Research Tip 12: Evaluating Written and Oral Evidence

by Raymond S. Wright III, Ph.D., AG
Before examining the verification process, it is essential to understand the difference between primary and secondary sources. A primary record or source is one created by an eyewitness of an event. Whether the writer records the event as it occurs or describes it at a later time does not change the fact that a record created by an eyewitness at any time is a primary source. However, the period of time between the event and the recording of the event could dramatically affect the source's accuracy.

Examples of primary sources are a midwife's journal entry describing the birth of a child she delivered; a christening entry in a parish register, recorded by the priest who performed the rite or by the parish clerk who witnessed it. The oral testimony of a mother describing the birth of one of her children would also be a primary source for that child's birth.

A secondary source is based upon evidence gathered after an event occurred by a person who was not an eyewitness. A death certificate is a secondary source of birth data as well as marriage data, although it is a primary source for verifying a person's death date and place. A daughter's testimony about the date and place of her parents' marriage is a secondary source because it is based on her knowledge of documentary evidence and the observation of when her parents celebrated their wedding anniversary.

Secondary sources are as valuable as primary sources if they contain accurate descriptions of events. In general, however, primary sources are more reliable descriptions of events, especially if the eyewitness recorded his or her testimony at the time of the event.

Dates and personal and place names can be erroneously recorded in both primary and secondary sources. When several conflicting names or dates exist, the researcher should determine the earliest occurrences of the names and dates in primary sources. Normally evidence from primary sources would take precedence. If a census reported a person's age as 20 in 1850 and yet their birth record gave 1835 as the date, the birth record would take precedence. Nevertheless, sometimes a primary source may be wrong.

When in doubt compare primary sources with other sources, especially records based on the testimony of close relatives of eyewitnesses: children, siblings, spouses and parents.

When verifying oral or documentary evidence, it is not necessary to evaluate every date, name and place. A researcher can take a sample — one in ten, for example — of the dates, names and places found in a genealogy or an interview and check them against primary sources: birth, marriage and death records are examples.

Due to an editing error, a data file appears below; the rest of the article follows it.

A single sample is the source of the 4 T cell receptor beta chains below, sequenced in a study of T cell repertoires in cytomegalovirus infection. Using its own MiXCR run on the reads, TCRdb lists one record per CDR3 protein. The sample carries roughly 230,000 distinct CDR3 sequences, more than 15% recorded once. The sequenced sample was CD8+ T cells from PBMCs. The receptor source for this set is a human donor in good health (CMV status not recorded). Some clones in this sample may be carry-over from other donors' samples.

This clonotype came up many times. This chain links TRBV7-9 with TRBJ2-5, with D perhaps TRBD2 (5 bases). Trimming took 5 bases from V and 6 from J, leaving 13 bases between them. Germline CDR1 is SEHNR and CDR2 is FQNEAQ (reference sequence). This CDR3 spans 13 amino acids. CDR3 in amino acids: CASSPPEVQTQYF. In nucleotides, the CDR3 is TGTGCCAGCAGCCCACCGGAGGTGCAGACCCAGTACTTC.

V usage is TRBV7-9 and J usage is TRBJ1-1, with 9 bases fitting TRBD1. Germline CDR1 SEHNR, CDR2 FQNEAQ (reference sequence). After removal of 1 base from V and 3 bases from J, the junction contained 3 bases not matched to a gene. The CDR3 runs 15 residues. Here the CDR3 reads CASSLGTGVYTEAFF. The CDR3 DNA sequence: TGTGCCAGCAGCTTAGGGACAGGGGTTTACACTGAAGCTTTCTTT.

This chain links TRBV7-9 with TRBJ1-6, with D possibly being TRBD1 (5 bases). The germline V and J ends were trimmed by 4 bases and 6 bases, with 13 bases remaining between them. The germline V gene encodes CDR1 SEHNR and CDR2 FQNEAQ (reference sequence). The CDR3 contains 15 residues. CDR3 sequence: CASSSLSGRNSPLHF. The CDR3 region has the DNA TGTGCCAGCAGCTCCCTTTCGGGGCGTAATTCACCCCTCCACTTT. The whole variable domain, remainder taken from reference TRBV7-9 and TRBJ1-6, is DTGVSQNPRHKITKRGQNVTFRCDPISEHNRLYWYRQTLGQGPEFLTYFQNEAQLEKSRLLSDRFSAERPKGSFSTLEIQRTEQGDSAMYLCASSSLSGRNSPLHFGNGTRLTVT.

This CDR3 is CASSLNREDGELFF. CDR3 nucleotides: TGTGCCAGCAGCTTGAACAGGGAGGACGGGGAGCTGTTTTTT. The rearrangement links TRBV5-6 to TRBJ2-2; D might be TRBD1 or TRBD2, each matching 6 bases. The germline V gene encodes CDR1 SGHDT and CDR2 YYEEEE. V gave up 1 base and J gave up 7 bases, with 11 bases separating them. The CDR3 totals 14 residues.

Often during interviews oral historians will encounter descriptions of events in a person's life or in the history of a family that are turning points or points of contention or controversy. There may be no single right interpretation of these events. In this case it is best to interview two or three other persons about these events, trying always to find witnesses who were present at the time of the event. If eyewitnesses are no longer alive, the researcher should look for journals and letters from these eyewitnesses. If no written testimony from them exists, the researcher should interview two or three persons who had long and intimate contact with the eyewitnesses.

About the Author
Raymond S. Wright III is a professor at Brigham Young University (Provo, Utah), where he has taught courses in family history and genealogy since 1990. He received his M.A. and Ph.D. in history from the University of Utah. An Accredited Genealogist of the Family History Library in Salt Lake City, Utah, Wright was manager of library operations there from 1979-1990. During his employment, Wright did numerous research assignments in archives and libraries in the United States and many foreign countries. He is a specialist on genealogical records in Europe, Africa and the Middle East. Wright has served twice as chairman of the American Library Association's Genealogy Committee. He is also author of The Genealogist's Handbook: Modern Methods for Researching Family History.

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